Something that I thought was worthy of discussion and further thinking was the differences of social facilitation vs. social disruption. By definition social facilitation means the mere presence of others can enhance our performance in certain situations. On the other hand, social disruption means a worsening of performance in the presence of others. The article that I have atatched talked about a test that some psychology students conducted. In this experiment, they wanted to see the effects that eating had on either social facilitation or disruption. The subjects ate either alone or with other people for five days straight. Interestingly enough, the subjects ate more when they were in the presence of others. Using scientific principles I can say that correlation doesn't equal causation, so there could have been other factors contributing to this finding, but this study shows a casual arrow between the number of people that you eat with and the amount that you consume. I would have thought that in the presence of others, people would demonstrate social disruption because they don't want to out eat their peers, and look like a pig. Maybe people eat more in groups because they get caught up in conversation and don't pay attention to how much they are consuming, or maybe it's because they see others eating more and feel they should continue eating with them to be polite. Whatever it is, my hypothesis clearly was proven wrong. I also thought that this finding could be beneficial to people on diets or trying to lose some weight, to try and refrain from eating with groups. With the obesity rates in our country, many people could find some benefit from this finding.

Writing #3

| No Comments
Hollywood has consistently persuaded the public, myself included, that there is only one type of amnesia through various films and television shows. Prior to reading Chapter 7 of the textbook I had not known that "general" amnesia was very rare and that retrograde (in which people cannot remember items of their past) and anterograde amnesia (when people lose the ability to form new memories) are much more common.
One of Hollywood's mainstream films, "50 First Date", starring Drew Barrymore and Adam Sandler deals with anterograde amnesia. After Barrymore's character is in a car accident, she can no longer remember her accident or anything that occurred after the accident after a day's time. Her family fails to explain what happened to her day after day up until she meets Sandler's character and he proceeds to tell her everyday what happened to her and who he is.
Barrymore's anterograde amnesia is unrealistic because there is no such form of anterograde amnesia in which one can recall information and then lose it the next day. It is also unrealistic because she remembers what happened to her each time after she is told. According to the text memory recovery tends to occur gradually, if at all, unlike Barrymore's character who seems to recall things after being told or viewing a video that her family has made for her to watch everyday. However, the film shows another aspect of amnesia with Ten Second Tom, a patient at the institute for those who have memory loss. Tom has extreme memory loss in which he can forgets things after ten seconds. The textbook does not say if this is possible and I could not find anything related to repeat memory loss in seconds, but I assume tom's case is fictional just as Barrymore's type of anterograde amnesia is.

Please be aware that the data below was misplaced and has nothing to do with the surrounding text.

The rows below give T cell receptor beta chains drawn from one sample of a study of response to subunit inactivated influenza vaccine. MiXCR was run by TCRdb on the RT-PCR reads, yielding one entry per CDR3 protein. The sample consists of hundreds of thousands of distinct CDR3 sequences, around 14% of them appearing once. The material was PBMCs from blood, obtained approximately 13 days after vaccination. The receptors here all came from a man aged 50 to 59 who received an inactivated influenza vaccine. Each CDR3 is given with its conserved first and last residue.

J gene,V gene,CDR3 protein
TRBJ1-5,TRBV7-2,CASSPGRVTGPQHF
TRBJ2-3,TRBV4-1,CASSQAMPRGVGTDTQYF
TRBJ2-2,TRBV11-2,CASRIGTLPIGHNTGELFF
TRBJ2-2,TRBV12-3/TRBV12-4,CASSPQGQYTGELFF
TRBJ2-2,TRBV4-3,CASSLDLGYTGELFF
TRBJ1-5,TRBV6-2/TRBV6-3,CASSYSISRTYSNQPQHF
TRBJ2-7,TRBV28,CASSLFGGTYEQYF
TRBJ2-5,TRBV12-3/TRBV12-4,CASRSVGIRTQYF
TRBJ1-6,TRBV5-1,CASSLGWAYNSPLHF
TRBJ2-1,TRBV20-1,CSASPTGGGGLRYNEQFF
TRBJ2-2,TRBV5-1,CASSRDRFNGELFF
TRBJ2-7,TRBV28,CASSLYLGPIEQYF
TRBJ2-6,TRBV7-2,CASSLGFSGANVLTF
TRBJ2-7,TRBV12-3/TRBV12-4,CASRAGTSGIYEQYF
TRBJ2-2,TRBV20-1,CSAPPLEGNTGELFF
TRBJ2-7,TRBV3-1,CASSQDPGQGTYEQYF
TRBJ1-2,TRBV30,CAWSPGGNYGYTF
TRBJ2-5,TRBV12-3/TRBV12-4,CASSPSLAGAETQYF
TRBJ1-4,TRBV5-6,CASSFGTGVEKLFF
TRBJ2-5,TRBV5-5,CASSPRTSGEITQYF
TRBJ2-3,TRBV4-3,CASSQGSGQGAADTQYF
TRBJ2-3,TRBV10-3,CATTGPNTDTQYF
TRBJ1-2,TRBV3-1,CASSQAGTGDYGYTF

More help for posting correctly

| No Comments

As there have still been concerns about posting, I'm posting a link to a post that another student created with step by step instructions on how to post.

Please check out this great resource if you are having any difficulty posting

Notice that I have embedded this link so that it can be clicked on. Also notice, that this is a requirement for sucessfully completing your blogs. As I did this incorrectly the first time I posted, I did not deduct points for this assignment, however I will for future ones.

Lastly, Only 44 of the ~60 entries associated their post with Writing Assignment #1. I graded everybody's this time, however, for Writing #2, I will only grade posts associated with writing #2 (and so on for the future). If you are having trouble with this, send me and email and let me know (some browsers aren't as good with this) but following the steps in the link above should help with this.

Generic Topics for Writing Assignment #1

| No Comments

For some basic topics to get you up and going, consider one of these:

This is from Kate's blog for all of Psy 1001, so it would probably be an interesting jumping off point/reference materiel resource. Feel free to check out her posts on prosopagnosia, visual illusions, and also tips on how to post images and videos along with your writing.

Blog Assignment Requirements/Recommendations

| 1 Comment

Check out these great tips from the other sections blogs requirements!

About this Archive

This page is an archive of recent entries in the Help category.

Writing #1 is the next category.

Find recent content on the main index or look in the archives to find all content.